The First Amendment Law Review Board is excited to announce the first round of blog topics for Volume 21! We will be posting one blog from our newest Staff Writers here each week starting November 4th. Here is the schedule: Blog TopicDateInterstate Abortion AdvertisingNovember 4, 2022First Amendment Issues Around Misleading AdvertisementsNovember 11, 2022Jack Daniels v. … Continue reading Volume 21 Blogs!
By Brianne Megahan, Staff Writer Vol. 20 Contempt of Cop Charges Theoretically, those in the U.S. are protected in expressing opposition to law enforcement officers. In reality, those who express this kind of disrespect to law enforcement officers are often arrested on “contempt of cop” charges. When an officer does not like what a subject … Continue reading Our Asshole System: Contempt of Cop Charges and the First Amendment
Image labeled for non-commercial use, Erin Clark. By: Kendall Williams, Staff Writer Vol. 20 **Update** On June 28, 2022, the First Circuit ruled 3-0 that the Whole Foods employees’ rights were not violated under Title IIV by Whole Foods or its parent company Amazon. The First Circuit found that the case was properly dismissed by … Continue reading The First Amendment Restricts the Government, not Whole Foods
By Carly Amatuzzo, Staff Writer Vol. 20 Introduction In the world of collegiate athletics, the past two years have been a series of legislative and administrative battles culminating in a judicial one. In June 2020, the Supreme Court held that the National Collegiate Athletic Association’s (NCAA) rules limiting education-related compensation for student-athletes violated federal antitrust … Continue reading When One Door Opens, What Happens To Others? First Amendment Implications of Name, Image, and Likeness.
By Rachel Allore, Staff Writer Vol. 20 Social media outlets provide an unprecedented scope to the modern-day internet; anything from innocuous life updates to scathing anonymous comments can reach thousands of people every second. This space brings novel First Amendment issues directly to our screens, and social media sites rely on an obscure and specific … Continue reading Truth? Social: Trump’s new platform takes advantage of the law he once criticized
By Gabriela Monasterio, Staff Writer Vol. 20 The Federal Circuit announced on February 24, 2022 that the Lanham Act’s ban on trademarking names is unconstitutional as content-based discrimination. This reversed the Trademark Trial and Appeal Board (TTAB) decision, which denied an application for the phrase “Trump Too Small” because it contained the name of a … Continue reading Your Name Here™: Who Has the Right to Trademark a Name?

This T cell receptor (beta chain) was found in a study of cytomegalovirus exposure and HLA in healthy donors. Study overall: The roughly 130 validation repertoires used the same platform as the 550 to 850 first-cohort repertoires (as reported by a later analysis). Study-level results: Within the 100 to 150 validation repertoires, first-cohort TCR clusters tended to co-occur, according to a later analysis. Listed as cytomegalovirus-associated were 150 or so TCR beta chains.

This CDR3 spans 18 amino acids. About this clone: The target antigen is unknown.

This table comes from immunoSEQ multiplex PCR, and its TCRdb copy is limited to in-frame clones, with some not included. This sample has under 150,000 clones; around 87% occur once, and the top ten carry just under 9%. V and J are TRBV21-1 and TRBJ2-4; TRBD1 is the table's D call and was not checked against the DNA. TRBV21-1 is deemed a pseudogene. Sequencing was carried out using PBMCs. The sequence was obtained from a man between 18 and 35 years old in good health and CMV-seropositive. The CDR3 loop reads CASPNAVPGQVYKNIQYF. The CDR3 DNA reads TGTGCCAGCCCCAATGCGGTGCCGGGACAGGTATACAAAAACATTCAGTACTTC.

By Taylor Osborne, Staff Member Vol. 20 On September 9th, 2021, the Texas Legislature passed a law making it illegal for social media platforms to ban users based on their political viewpoints. The law is an apparent response to what legislators, including Governor Greg Abbott and Senator Bryan Hughes, felt was a dangerous move by … Continue reading Social Media Regulations v. The First Amendment
By Sydney Welch, Staff Member Vol. 20 This post is dedicated to Ahmaud Arbery, Breonna Taylor, George Floyd, and the thousands of other Black Americans who have been unjustly murdered by police. During the summer of 2020, the COVID-19 pandemic was raging, presidential election campaigns were in high gear, and public attention turned to racial … Continue reading Banning Reality: Attempts to Restrict Books with Anti-Racist and Anti-Cop Views in the Wake of 2020 Protests
By: Megan Coates, Staff Member, Vol. 19 Introduction The Supreme Court recently heard oral argument in Fulton v. City of Philadelphia. In this case, a Catholic foster care agency resisted the City’s policy requiring agencies to certify same-sex couples as foster parents. Before reaching the Supreme Court, Fulton was heard at the Third Circuit, where … Continue reading Fulton and the Future of Religious Liberty
By: Hannah Simmons, Staff Member, Vol. 19 On February 13, 2021, former President Donald Trump was acquitted of the impeachment charge alleging that he incited the United States Capitol riots. Even though the Senate did not reach the two-thirds majority needed to convict Trump for his role in inciting the mob to attack the capitol, … Continue reading Is Trump Really Guilty of Incitement?